Nine steps for affinity-marketing success
By Insight | Publication date: 01/04/2008 | Category:
Customer recruitment and retention
Affinity marketing—in which a brand teams with another brand that has a similar audience in order to reach more prospective customers—can be a creative, cost-effective way of gaining customers, increasing brand awareness and heightening loyalty. But that’s only if marketers take a long-term view of their affinity relationships with other companies, according to Nick McCarthy, a director at Experian.
In a white paper titled “Everybody Is Somebody’s Customer”, McCarthy outlines nine steps for successful affinity marketing:
That means looking beyond the brand affinity to the cultural fit, goals and level of commitment of the other organisation.
- Choose the right partner.
Agree to legal terms regarding data sharing, nondisclosure agreements and the boundaries of the relationship.
Assess the opportunity. McCarthy advises completing “a headroom analysis with an expert independent company” that looks at, among other factors, customer overlap and size of opportunity; any overlaps with your company’s current marketing activities; the existing transactional and segmentation customer data available; the profile and reporting of each potential partner’s customer base “to assess headroom after their eligibility, lifetime value and propensity to respond/convert are taken into account”; and “key milestones or communication events in the customer relationship that can be used as triggers”.
“Have a marriage rather than a date.” This entails, among other factors, using long-term strategic goals rather than short-term tactical goals to assess performance and ensuring regular communications among senior managers of all the partnering organisations.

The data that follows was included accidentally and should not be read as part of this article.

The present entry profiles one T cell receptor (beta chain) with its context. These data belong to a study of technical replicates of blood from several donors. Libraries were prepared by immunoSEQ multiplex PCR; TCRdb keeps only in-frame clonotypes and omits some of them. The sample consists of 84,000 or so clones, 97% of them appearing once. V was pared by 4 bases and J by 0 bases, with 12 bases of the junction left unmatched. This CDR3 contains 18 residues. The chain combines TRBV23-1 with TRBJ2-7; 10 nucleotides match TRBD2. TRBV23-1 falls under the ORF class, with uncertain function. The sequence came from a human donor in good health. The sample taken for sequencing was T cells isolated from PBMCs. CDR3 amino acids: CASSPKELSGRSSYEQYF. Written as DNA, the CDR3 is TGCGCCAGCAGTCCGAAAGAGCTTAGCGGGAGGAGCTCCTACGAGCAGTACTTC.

Agree to a channel and contact strategy combined with a mutually beneficial set of propositions. “Learn from each other’s data and previous results about what responds and what doesn’t,” McCarthy writes. “Be choosy about who you are marketing to, using your existing customer eligibility rules.” Determine how frequently you will contact prospective customers and with what offers—making sure they differ from your standard ones—via which channels.
Follow your usual marketing best practice. Document , budget, test and monitor the affinity marketing programme as you do your “standard” marketing programmes.
Set shared goals with your partners.
Close the loop. “Complete insight and produce recommendations for change of targeting, creative and/or propositions used in the marketing activities,” McCarthy writes. “Conduct a regular intensive review of the tactics used to achieve the existing objectives to ensure their scalability and durability.”
Share the rewards and the failures with your partners.